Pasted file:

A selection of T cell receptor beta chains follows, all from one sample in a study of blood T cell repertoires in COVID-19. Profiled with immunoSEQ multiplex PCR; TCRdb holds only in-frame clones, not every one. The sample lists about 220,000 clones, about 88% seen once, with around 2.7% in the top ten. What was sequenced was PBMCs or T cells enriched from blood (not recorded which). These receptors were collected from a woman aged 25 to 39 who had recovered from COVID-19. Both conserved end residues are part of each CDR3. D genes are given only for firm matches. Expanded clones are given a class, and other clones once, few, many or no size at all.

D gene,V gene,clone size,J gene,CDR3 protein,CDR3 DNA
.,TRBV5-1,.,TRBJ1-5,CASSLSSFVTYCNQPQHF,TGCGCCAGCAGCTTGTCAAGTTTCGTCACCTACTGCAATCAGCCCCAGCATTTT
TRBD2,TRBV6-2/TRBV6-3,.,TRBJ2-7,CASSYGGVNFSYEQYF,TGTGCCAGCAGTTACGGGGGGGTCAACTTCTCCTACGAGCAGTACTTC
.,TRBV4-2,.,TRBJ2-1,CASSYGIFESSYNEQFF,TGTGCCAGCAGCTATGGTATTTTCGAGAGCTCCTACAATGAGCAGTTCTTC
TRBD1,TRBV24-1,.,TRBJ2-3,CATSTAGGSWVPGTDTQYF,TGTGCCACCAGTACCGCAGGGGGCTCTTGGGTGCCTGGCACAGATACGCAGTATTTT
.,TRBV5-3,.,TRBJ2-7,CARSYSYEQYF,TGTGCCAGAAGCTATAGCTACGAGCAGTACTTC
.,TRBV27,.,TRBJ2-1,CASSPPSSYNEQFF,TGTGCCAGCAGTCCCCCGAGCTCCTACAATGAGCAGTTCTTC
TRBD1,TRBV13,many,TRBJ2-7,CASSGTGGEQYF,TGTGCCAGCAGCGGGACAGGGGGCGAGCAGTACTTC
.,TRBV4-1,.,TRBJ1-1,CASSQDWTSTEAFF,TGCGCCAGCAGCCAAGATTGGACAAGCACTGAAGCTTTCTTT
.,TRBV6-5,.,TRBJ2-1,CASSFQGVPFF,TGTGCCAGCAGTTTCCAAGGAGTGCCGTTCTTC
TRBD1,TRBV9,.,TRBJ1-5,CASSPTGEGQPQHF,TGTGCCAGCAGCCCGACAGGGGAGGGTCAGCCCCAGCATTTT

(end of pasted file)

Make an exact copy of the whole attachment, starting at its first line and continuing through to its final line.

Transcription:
A selection of T cell receptor beta chains follows, all from one sample in a study of blood T cell repertoires in COVID-19. Profiled with immunoSEQ multiplex PCR; TCRdb holds only in-frame clones, not every one. The sample lists about 220,000 clones, about 88% seen once, with around 2.7% in the top ten. What was sequenced was PBMCs or T cells enriched from blood (not recorded which). These receptors were collected from a woman aged 25 to 39 who had recovered from COVID-19. Both conserved end residues are part of each CDR3. D genes are given only for firm matches. Expanded clones are given a class, and other clones once, few, many or no size at all.

D gene,V gene,clone size,J gene,CDR3 protein,CDR3 DNA
.,TRBV5-1,.,TRBJ1-5,CASSLSSFVTYCNQPQHF,TGCGCCAGCAGCTTGTCAAGTTTCGTCACCTACTGCAATCAGCCCCAGCATTTT
TRBD2,TRBV6-2/TRBV6-3,.,TRBJ2-7,CASSYGGVNFSYEQYF,TGTGCCAGCAGTTACGGGGGGGTCAACTTCTCCTACGAGCAGTACTTC
.,TRBV4-2,.,TRBJ2-1,CASSYGIFESSYNEQFF,TGTGCCAGCAGCTATGGTATTTTCGAGAGCTCCTACAATGAGCAGTTCTTC
TRBD1,TRBV24-1,.,TRBJ2-3,CATSTAGGSWVPGTDTQYF,TGTGCCACCAGTACCGCAGGGGGCTCTTGGGTGCCTGGCACAGATACGCAGTATTTT
.,TRBV5-3,.,TRBJ2-7,CARSYSYEQYF,TGTGCCAGAAGCTATAGCTACGAGCAGTACTTC
.,TRBV27,.,TRBJ2-1,CASSPPSSYNEQFF,TGTGCCAGCAGTCCCCCGAGCTCCTACAATGAGCAGTTCTTC
TRBD1,TRBV13,many,TRBJ2-7,CASSGTGGEQYF,TGTGCCAGCAGCGGGACAGGGGGCGAGCAGTACTTC
.,TRBV4-1,.,TRBJ1-1,CASSQDWTSTEAFF,TGCGCCAGCAGCCAAGATTGGACAAGCACTGAAGCTTTCTTT
.,TRBV6-5,.,TRBJ2-1,CASSFQGVPFF,TGTGCCAGCAGTTTCCAAGGAGTGCCGTTCTTC
TRBD1,TRBV9,.,TRBJ1-5,CASSPTGEGQPQHF,TGTGCCAGCAGCCCGACAGGGGAGGGTCAGCCCCAGCATTTT